Quantcast
  • Register
PhysicsOverflow is a next-generation academic platform for physicists and astronomers, including a community peer review system and a postgraduate-level discussion forum analogous to MathOverflow.

Welcome to PhysicsOverflow! PhysicsOverflow is an open platform for community peer review and graduate-level Physics discussion.

Please help promote PhysicsOverflow ads elsewhere if you like it.

News

New printer friendly PO pages!

Migration to Bielefeld University was successful!

Please vote for this year's PhysicsOverflow ads!

Please do help out in categorising submissions. Submit a paper to PhysicsOverflow!

... see more

Tools for paper authors

Submit paper
Claim Paper Authorship

Tools for SE users

Search User
Reclaim SE Account
Request Account Merger
Nativise imported posts
Claim post (deleted users)
Import SE post

Users whose questions have been imported from Physics Stack Exchange, Theoretical Physics Stack Exchange, or any other Stack Exchange site are kindly requested to reclaim their account and not to register as a new user.

Public \(\beta\) tools

Report a bug with a feature
Request a new functionality
404 page design
Send feedback

Attributions

(propose a free ad)

Site Statistics

145 submissions , 122 unreviewed
3,930 questions , 1,398 unanswered
4,873 answers , 20,701 comments
1,470 users with positive rep
502 active unimported users
More ...

Color factor for squark-quark-antiquark vertex

+ 2 like - 0 dislike
199 views

I am trying to do a tree level calculation of cross section in a process that involves sbottom exchange. There is a $ \widetilde{b} q \bar{q} $ vertex, where $q$ and $\bar q$ are quark and anti-quark of the same flavor. I have following questions:

  1. How is the color conserved in such vertices? The problem is that (s)quarks carry only one unit of color.

  2. What will be the color factor from this vertex if written explicitly? (Just like Griffiths does in his book)

PS: My knowledge of QFT, QCD, and SUSY is very limited, almost none. I got the vertex factors and propagators from the superpotential for MSSM without R-parity using the method outlined in Griffiths' book. My answer is correct upto a color factor, hence I know THAT is the source of the problem.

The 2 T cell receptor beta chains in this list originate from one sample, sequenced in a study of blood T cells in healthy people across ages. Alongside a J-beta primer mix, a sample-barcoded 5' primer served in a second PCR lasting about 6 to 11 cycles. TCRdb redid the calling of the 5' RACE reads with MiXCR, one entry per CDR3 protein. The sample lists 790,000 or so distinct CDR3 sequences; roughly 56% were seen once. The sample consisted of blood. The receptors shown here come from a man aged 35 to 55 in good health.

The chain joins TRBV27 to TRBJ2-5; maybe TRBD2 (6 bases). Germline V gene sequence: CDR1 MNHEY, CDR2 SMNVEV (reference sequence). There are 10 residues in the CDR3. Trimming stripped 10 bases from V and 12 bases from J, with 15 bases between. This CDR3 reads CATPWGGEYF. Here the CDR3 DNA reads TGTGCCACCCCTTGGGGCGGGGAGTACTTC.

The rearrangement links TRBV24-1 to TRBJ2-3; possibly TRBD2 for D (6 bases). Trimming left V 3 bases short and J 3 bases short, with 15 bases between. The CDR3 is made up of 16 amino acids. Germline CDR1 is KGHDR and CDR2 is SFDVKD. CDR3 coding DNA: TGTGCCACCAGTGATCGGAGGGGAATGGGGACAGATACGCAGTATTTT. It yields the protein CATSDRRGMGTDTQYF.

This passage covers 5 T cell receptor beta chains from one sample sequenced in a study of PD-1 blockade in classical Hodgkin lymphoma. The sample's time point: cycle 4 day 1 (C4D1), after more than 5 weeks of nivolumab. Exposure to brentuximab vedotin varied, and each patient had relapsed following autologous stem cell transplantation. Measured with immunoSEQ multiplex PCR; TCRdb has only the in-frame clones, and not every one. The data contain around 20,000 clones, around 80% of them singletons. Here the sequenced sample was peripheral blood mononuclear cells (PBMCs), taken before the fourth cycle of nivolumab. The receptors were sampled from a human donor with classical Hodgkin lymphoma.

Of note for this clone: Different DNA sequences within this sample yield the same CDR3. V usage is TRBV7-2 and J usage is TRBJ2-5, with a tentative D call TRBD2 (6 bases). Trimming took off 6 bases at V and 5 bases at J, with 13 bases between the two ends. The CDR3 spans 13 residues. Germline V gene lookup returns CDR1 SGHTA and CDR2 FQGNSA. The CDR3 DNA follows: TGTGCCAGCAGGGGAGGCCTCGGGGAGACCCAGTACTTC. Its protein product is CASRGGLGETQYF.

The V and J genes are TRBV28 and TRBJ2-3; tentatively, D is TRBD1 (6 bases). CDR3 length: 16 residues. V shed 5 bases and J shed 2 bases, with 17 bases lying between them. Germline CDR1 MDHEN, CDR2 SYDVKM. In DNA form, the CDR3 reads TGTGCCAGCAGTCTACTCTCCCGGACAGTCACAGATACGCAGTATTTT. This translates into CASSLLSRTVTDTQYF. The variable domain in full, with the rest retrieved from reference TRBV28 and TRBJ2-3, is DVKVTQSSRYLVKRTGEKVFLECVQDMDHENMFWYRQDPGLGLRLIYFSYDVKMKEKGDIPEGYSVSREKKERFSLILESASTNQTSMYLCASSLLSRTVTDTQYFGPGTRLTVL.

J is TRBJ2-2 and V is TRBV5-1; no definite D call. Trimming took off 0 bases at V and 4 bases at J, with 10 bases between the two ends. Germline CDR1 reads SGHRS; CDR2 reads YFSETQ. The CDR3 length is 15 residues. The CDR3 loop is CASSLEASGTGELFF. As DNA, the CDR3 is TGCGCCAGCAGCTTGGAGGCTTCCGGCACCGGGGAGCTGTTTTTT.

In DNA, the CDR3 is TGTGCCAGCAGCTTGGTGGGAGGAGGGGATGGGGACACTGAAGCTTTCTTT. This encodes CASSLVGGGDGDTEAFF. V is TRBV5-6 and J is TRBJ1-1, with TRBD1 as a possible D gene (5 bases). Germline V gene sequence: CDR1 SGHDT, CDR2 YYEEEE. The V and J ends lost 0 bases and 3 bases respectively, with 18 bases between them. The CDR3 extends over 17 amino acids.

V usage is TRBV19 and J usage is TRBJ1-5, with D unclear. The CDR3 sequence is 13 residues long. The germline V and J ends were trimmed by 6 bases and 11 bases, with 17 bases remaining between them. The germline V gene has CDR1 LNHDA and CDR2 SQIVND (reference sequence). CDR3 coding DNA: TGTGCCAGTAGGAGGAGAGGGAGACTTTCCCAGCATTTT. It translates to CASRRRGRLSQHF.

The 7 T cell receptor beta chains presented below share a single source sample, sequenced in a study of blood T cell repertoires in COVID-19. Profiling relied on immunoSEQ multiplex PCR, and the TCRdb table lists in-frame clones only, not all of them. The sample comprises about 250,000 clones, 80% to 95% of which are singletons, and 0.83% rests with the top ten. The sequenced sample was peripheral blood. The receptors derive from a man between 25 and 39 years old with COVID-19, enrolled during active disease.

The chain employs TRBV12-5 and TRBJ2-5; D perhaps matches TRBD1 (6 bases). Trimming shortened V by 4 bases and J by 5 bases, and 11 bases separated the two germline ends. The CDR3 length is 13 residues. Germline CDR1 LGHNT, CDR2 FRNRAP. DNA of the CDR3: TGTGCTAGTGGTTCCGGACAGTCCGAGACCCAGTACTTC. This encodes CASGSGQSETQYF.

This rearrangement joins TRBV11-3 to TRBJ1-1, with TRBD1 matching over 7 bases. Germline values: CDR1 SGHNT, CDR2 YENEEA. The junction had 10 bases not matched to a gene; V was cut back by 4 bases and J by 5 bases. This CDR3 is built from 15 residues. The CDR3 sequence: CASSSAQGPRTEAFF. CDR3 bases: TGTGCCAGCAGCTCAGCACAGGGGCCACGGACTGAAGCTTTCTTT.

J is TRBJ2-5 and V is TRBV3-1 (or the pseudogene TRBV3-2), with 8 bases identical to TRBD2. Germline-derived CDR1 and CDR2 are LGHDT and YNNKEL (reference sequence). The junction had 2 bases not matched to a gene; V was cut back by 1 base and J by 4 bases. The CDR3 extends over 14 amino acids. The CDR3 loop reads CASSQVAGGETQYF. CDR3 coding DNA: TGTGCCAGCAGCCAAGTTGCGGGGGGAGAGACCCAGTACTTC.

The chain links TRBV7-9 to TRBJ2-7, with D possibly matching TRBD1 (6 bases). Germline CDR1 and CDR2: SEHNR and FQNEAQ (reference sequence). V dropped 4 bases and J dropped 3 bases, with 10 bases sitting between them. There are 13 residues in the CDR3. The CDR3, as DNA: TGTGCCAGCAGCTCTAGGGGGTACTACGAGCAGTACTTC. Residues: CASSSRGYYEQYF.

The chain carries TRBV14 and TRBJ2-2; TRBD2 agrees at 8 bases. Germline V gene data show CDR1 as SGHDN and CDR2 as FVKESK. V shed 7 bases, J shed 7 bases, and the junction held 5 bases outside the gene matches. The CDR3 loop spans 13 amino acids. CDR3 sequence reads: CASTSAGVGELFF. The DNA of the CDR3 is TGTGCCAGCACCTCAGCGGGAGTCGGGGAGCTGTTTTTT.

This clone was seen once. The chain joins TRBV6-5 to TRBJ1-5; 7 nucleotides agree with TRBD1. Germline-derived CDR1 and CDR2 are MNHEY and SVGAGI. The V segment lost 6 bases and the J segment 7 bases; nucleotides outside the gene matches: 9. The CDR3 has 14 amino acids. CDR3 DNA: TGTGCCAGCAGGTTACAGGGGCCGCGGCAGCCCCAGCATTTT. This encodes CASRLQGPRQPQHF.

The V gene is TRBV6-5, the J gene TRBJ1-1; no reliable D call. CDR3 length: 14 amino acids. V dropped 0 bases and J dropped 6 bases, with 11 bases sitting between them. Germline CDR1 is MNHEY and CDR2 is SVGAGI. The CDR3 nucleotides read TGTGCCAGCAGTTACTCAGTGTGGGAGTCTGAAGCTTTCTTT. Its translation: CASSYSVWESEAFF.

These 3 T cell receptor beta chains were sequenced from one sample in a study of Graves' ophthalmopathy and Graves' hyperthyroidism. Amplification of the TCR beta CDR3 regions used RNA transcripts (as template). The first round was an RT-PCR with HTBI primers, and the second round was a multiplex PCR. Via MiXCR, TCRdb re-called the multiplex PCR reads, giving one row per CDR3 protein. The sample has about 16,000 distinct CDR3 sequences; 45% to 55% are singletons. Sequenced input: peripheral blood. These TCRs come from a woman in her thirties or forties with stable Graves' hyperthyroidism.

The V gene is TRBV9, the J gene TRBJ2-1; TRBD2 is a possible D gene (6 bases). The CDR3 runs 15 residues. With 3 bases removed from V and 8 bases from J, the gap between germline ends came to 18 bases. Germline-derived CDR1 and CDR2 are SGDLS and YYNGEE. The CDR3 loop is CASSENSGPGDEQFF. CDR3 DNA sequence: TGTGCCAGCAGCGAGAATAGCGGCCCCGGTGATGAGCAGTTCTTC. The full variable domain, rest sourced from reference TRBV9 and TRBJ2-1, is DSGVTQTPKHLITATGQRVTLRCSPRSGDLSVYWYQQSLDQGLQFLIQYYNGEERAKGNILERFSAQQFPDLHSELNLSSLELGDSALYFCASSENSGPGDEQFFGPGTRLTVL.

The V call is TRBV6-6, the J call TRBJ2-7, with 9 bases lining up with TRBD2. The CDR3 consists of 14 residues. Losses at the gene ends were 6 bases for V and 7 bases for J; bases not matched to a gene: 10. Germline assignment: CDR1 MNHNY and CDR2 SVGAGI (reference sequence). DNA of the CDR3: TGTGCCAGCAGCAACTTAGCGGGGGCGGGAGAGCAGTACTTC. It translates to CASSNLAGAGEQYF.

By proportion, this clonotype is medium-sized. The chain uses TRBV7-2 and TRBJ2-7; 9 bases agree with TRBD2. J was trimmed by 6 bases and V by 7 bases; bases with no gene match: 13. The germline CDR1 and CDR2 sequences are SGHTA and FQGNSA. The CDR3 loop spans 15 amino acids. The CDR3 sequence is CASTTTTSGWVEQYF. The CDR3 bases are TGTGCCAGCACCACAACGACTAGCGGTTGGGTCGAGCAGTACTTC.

This post imported from StackExchange Physics at 2014-05-04 11:30 (UCT), posted by SE-user negligible_singularity
asked Apr 28, 2014 in Theoretical Physics by negligible_singularity (35 points) [ no revision ]
retagged May 4, 2014

Your answer

Please use answers only to (at least partly) answer questions. To comment, discuss, or ask for clarification, leave a comment instead.
To mask links under text, please type your text, highlight it, and click the "link" button. You can then enter your link URL.
Please consult the FAQ for as to how to format your post.
This is the answer box; if you want to write a comment instead, please use the 'add comment' button.
Live preview (may slow down editor)   Preview
Your name to display (optional):
Privacy: Your email address will only be used for sending these notifications.
Anti-spam verification:
If you are a human please identify the position of the character covered by the symbol $\varnothing$ in the following word:
p$\hbar\varnothing$sicsOverflow
Then drag the red bullet below over the corresponding character of our banner. When you drop it there, the bullet changes to green (on slow internet connections after a few seconds).
To avoid this verification in future, please log in or register.




user contributions licensed under cc by-sa 3.0 with attribution required

Your rights
...